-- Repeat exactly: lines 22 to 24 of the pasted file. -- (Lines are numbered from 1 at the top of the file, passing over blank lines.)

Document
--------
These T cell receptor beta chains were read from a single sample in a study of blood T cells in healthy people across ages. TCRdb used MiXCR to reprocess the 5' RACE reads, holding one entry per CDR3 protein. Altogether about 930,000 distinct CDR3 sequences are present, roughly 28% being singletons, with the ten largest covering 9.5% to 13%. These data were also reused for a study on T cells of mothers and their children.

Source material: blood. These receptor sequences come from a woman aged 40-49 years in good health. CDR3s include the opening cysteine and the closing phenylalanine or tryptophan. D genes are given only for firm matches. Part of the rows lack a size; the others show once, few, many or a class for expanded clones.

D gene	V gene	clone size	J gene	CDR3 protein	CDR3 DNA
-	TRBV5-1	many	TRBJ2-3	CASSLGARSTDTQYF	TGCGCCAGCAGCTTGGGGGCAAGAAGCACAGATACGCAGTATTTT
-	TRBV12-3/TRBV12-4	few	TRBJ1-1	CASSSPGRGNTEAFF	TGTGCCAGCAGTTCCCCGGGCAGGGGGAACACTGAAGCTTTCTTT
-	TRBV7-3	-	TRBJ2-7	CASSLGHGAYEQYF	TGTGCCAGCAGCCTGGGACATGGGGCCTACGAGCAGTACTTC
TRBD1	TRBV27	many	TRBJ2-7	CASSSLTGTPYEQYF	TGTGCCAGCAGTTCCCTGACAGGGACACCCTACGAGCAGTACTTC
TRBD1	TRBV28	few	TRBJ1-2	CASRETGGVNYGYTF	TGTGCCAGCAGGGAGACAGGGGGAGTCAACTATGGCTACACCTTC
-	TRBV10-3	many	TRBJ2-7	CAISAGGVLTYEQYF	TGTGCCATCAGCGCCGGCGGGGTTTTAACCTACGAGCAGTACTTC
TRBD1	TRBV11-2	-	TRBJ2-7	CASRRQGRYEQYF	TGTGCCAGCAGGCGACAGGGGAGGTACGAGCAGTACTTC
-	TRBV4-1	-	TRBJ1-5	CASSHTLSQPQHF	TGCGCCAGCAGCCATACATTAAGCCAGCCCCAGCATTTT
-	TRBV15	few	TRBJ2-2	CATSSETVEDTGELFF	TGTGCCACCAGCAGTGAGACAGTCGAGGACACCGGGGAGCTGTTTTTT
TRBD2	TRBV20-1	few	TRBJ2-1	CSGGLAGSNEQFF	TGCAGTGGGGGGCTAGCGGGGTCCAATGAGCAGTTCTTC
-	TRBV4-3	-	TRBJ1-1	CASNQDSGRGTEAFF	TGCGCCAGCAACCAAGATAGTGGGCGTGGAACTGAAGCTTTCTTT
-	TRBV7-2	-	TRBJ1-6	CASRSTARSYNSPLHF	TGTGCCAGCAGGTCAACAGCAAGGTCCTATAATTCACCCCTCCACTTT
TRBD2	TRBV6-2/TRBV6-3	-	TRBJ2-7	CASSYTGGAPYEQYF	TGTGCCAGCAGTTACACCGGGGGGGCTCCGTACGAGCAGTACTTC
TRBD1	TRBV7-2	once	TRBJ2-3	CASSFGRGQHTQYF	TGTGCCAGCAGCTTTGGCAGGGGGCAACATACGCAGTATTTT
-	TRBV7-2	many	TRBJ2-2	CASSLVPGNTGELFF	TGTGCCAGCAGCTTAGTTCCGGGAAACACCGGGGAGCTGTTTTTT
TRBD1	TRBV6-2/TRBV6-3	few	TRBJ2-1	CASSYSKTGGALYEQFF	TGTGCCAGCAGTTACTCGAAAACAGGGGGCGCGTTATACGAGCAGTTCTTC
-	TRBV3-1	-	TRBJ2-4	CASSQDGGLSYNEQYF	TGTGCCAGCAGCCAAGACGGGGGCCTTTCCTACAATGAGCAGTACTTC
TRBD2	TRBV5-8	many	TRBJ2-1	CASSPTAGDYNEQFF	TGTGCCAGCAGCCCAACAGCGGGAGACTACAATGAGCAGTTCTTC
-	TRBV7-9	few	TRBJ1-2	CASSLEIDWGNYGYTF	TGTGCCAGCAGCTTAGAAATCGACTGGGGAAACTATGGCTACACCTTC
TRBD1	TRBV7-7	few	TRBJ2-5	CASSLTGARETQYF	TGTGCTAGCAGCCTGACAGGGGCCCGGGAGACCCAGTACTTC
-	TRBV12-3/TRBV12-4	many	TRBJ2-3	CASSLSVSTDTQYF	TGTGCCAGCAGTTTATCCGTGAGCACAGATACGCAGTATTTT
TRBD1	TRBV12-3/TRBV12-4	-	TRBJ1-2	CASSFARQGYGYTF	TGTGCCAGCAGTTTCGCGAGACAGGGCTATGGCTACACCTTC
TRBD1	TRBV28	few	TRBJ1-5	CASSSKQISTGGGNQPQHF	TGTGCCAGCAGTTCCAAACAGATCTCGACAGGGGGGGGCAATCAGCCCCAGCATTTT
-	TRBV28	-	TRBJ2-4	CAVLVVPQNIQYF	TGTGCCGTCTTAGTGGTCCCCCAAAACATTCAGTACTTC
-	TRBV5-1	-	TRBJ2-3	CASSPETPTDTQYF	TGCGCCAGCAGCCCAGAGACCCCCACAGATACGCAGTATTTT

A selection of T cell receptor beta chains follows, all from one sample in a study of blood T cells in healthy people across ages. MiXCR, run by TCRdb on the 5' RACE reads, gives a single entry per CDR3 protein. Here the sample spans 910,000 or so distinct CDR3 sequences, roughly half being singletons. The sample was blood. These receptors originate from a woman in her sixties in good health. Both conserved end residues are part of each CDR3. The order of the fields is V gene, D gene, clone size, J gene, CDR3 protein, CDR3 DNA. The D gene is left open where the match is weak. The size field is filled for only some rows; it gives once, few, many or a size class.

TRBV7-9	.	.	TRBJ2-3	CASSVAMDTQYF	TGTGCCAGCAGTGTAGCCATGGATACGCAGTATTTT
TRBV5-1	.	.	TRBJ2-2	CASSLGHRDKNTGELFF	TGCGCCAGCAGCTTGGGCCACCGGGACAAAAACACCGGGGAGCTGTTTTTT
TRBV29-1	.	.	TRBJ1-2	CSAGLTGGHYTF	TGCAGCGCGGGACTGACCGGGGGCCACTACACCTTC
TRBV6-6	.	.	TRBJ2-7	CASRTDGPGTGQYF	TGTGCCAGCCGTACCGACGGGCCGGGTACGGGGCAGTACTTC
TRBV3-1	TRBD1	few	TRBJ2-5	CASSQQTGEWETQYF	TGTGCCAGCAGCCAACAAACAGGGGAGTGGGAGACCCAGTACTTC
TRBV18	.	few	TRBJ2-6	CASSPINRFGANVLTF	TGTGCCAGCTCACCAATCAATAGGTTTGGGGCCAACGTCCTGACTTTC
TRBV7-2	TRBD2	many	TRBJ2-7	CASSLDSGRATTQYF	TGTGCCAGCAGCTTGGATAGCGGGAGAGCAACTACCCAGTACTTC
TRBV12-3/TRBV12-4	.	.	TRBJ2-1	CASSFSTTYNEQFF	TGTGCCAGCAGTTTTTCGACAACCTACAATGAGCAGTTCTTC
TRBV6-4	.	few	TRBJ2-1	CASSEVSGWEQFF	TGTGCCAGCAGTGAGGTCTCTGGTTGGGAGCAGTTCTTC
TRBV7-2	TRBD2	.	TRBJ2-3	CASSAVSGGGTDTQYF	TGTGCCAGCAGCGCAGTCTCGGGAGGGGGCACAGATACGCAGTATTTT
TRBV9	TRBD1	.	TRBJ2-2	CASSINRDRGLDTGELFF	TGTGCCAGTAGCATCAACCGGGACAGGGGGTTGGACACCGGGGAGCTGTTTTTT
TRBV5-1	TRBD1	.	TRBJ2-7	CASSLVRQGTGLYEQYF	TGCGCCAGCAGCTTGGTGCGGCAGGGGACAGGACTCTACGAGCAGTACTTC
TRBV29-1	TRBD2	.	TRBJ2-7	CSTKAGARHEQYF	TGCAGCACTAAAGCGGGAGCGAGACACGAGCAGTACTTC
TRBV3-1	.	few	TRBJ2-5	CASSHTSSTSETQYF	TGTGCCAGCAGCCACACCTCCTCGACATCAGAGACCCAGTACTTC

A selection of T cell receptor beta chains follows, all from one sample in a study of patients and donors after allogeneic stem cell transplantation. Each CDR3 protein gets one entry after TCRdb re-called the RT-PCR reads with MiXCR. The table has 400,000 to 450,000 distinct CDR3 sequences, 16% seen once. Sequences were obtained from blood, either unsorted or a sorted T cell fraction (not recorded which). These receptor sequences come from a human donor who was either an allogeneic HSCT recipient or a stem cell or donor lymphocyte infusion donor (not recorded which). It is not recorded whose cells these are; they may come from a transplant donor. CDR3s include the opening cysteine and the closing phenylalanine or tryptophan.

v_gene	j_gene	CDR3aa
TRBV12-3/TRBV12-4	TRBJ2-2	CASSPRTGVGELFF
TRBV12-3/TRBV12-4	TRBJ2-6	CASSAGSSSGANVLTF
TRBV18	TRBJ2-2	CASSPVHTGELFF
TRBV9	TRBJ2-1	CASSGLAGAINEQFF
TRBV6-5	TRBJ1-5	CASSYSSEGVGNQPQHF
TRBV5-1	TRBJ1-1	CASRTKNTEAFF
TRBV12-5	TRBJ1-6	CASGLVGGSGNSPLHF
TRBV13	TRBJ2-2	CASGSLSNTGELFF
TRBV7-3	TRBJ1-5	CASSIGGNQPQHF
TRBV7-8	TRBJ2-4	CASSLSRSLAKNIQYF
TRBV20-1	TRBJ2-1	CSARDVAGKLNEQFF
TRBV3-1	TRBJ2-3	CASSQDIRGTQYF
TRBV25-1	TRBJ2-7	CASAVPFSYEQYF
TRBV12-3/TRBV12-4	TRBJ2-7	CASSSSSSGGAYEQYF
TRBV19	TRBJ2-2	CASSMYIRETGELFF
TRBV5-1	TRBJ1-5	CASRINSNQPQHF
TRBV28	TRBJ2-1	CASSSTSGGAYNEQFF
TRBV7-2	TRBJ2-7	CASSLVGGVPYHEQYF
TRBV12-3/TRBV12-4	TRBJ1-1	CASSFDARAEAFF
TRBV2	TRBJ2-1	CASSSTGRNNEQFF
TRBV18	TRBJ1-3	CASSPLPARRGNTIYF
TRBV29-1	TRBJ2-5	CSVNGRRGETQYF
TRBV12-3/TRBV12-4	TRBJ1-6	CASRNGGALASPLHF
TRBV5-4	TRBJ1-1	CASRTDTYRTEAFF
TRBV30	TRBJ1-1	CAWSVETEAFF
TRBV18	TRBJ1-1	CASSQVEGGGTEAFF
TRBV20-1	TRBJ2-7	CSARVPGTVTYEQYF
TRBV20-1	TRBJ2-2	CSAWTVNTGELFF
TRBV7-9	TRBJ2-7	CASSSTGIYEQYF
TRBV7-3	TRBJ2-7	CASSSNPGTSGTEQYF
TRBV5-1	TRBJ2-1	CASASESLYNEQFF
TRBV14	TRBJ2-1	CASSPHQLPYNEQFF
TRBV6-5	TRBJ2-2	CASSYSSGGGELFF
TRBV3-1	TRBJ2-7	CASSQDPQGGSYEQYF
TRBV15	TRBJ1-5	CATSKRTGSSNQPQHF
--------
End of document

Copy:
-	TRBV7-9	few	TRBJ1-2	CASSLEIDWGNYGYTF	TGTGCCAGCAGCTTAGAAATCGACTGGGGAAACTATGGCTACACCTTC
TRBD1	TRBV7-7	few	TRBJ2-5	CASSLTGARETQYF	TGTGCTAGCAGCCTGACAGGGGCCCGGGAGACCCAGTACTTC
-	TRBV12-3/TRBV12-4	many	TRBJ2-3	CASSLSVSTDTQYF	TGTGCCAGCAGTTTATCCGTGAGCACAGATACGCAGTATTTT